Former NBA star Dennis Rodman has apologized for a bizarre interview during which he screamed at CNN’s Chris Cuomo, slurred his words and made the suggestion that American citizen Kenneth Bae is rightfully being held in a concentration camp on vague charges that he intended to topple the North Korean government, reports The Seattle Times.
Rodman is currently in North Korea with other former NBA players to play a game against a local team to celebrate the birthday of his friend, North Korean dictator Kim Jong Un.
“I want to apologize,” Rodman said. “I take full responsibility for my actions. It had been a very stressful day. Some of my teammates were leaving because of pressure from their families and business associates. My dreams of basketball diplomacy was quickly falling apart. I had been drinking. It’s not an excuse but by the time the interview happened I was upset. I was overwhelmed. It’s not an excuse, it’s just the truth.
“I want to first apologize to Kenneth Bae’s family. I want to apologize to my teammates and my management team. I also want to apologize to Chris Cuomo. I embarrassed a lot of people. I’m very sorry. At this point I should know better than to make political statements. I’m truly sorry.”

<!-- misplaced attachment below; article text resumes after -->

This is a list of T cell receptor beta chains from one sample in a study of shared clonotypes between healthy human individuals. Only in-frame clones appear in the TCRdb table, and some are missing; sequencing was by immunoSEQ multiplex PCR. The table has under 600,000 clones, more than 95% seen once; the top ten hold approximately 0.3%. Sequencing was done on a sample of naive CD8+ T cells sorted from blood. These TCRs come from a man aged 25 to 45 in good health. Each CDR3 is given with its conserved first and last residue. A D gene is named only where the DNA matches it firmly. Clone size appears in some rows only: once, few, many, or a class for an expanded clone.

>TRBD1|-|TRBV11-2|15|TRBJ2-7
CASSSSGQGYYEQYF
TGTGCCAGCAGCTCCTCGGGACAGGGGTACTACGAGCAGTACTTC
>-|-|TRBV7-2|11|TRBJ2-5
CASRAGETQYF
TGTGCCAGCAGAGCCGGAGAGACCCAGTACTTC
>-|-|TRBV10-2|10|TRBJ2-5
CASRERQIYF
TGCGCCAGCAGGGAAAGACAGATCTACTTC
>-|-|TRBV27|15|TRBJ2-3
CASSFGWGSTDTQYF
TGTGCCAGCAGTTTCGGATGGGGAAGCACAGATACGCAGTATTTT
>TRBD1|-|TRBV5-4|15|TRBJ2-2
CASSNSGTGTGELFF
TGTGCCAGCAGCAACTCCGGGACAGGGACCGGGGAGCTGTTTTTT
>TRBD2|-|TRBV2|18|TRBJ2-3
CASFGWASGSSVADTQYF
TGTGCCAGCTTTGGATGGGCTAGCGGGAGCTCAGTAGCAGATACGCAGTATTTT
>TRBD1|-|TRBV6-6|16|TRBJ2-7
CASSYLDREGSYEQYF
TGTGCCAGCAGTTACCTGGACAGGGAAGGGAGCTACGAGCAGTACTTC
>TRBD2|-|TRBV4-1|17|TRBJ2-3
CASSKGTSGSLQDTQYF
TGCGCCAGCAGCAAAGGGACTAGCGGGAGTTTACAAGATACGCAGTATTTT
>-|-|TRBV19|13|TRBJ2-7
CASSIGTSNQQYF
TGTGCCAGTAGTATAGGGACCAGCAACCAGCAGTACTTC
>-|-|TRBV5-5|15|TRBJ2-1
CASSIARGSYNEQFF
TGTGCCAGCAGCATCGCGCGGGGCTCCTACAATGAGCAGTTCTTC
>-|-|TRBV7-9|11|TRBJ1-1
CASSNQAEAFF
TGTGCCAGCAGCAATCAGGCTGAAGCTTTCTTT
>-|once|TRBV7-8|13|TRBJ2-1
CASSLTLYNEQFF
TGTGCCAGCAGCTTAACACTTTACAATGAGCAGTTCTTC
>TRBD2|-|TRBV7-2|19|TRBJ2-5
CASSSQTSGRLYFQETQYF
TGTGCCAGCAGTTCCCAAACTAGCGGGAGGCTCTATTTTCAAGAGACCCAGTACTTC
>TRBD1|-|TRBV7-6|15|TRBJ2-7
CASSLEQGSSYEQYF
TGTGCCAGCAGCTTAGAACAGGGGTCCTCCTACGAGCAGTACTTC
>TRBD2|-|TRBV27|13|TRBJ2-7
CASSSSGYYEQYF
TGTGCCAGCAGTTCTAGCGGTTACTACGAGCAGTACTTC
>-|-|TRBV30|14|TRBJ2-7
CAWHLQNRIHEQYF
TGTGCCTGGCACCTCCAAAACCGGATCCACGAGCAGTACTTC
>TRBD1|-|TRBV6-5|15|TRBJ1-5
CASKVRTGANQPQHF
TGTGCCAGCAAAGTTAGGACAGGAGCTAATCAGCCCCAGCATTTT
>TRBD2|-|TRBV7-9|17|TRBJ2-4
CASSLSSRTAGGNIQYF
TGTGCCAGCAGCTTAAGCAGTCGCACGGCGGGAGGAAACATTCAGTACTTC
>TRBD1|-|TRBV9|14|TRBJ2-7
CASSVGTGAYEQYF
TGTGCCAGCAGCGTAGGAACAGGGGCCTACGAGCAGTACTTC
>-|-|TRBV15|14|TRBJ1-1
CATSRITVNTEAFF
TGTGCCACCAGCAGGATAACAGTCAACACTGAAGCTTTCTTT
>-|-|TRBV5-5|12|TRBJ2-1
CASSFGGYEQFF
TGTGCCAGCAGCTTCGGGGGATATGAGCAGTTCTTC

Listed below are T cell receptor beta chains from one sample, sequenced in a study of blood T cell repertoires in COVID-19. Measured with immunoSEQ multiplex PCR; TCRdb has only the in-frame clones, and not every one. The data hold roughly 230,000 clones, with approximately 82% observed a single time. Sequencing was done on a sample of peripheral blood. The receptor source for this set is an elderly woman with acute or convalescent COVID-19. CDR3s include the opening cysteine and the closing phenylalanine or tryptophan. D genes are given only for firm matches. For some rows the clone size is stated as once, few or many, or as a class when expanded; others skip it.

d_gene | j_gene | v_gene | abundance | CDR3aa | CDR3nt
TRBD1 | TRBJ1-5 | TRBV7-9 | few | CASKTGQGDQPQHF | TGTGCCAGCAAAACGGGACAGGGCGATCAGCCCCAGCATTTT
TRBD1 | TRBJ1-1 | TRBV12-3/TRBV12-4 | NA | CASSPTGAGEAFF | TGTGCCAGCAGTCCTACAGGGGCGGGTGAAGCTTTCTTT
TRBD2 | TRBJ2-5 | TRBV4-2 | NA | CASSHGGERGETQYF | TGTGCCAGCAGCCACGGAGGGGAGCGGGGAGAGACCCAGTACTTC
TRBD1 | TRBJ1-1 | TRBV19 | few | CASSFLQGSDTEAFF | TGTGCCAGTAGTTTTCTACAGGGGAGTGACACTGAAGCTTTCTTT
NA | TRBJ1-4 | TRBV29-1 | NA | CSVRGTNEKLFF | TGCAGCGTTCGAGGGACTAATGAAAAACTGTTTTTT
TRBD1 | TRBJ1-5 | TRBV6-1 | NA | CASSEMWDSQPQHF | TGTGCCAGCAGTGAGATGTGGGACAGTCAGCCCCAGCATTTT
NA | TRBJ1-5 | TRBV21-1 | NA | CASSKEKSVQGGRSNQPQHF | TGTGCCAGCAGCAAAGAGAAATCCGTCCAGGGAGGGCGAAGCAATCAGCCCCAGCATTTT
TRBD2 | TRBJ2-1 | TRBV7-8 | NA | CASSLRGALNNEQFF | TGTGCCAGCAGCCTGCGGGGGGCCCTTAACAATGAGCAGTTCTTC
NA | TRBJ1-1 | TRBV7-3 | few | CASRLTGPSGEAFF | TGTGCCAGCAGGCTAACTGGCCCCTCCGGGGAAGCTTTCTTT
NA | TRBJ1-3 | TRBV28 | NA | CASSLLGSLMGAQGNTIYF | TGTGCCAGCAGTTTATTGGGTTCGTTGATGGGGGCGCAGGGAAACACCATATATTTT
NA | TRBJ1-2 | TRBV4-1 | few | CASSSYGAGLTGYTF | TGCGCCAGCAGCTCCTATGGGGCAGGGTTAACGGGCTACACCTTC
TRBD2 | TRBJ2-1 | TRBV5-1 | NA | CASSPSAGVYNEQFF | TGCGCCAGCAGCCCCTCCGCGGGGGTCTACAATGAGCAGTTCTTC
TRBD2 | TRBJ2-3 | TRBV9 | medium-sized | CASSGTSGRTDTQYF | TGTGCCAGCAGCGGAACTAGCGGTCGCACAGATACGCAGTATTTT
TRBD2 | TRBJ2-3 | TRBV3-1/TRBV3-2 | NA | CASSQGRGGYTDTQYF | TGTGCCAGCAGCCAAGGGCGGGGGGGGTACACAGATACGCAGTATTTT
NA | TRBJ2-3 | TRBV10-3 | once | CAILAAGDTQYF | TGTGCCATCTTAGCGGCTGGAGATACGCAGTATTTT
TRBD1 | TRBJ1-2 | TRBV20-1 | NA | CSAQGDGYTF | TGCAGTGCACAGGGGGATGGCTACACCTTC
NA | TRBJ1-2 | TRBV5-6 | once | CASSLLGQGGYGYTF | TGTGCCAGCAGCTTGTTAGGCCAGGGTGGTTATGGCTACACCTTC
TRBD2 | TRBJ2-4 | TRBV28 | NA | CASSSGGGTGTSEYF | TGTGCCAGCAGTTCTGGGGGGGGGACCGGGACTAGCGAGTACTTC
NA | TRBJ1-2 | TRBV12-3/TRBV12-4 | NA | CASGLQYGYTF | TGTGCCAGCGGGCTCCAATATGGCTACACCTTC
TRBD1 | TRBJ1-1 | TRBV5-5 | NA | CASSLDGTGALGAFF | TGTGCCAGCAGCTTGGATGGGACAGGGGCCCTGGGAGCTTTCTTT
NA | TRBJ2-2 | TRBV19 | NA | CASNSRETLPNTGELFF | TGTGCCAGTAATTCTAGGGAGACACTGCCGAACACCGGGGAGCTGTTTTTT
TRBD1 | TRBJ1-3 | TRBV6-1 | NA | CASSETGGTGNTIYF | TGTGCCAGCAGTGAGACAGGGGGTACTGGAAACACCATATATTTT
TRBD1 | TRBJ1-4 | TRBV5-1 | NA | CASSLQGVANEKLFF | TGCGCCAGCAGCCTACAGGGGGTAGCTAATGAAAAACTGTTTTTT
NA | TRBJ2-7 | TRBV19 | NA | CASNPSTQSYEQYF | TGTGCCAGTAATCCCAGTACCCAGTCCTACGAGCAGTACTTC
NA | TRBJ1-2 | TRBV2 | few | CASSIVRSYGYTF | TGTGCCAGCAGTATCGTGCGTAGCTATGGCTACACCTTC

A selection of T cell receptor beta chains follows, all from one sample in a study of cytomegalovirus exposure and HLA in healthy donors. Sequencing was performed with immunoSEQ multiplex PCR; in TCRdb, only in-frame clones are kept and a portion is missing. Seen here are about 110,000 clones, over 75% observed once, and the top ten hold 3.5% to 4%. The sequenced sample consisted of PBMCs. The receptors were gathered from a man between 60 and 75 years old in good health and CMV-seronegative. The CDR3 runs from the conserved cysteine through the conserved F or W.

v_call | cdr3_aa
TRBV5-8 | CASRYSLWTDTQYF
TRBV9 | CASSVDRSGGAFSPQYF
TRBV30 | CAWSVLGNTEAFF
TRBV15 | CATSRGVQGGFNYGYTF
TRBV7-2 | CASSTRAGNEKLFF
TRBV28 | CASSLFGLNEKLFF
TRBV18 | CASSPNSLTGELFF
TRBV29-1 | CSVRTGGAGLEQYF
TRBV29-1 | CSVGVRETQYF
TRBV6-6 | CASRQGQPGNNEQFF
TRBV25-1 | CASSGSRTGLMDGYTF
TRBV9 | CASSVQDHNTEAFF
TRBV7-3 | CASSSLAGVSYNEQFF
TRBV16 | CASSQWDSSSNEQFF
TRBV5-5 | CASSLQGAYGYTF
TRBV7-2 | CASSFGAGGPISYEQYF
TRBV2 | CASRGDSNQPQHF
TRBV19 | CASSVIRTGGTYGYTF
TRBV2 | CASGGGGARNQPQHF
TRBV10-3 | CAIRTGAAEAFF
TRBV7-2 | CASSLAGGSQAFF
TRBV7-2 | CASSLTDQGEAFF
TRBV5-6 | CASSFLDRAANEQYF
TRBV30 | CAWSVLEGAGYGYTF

Bae’s family was upset about Rodman’s drunken accusations and voiced their outrage to CNN’s Anderson Cooper.
“He was in a position to do some good and to help advocate for Kenneth,” said Bae’s sister Terri Chung. “He refused to do so. But then instead he has chosen to hurl these outrageous accusations against Kenneth. He clearly doesn’t know anything about Kenneth, about his case. And so we were appalled by that.”
Read more about and his family’s reaction’s to Rodman’s statements at CNN.
See Rodman’s CNN interview below:
The National Basketball Retired Players Association denounced the game.
“While we support international goodwill and diplomacy in instances deemed appropriate by our board of directors, it is important to clarify that the trip to North Korea led by Dennis Rodman and others was not sanctioned by the NBRPA and is not supported by our organization in any way,” said NBRPA chairman of the board Otis Birdsong, a four-time NBA All-Star. “Under the right circumstances basketball can serve as a bridge to bring communities together, but these are not those circumstances. Standing alongside our partners at the NBA, we do not condone the basketball activities to be conducted in North Korea this week.”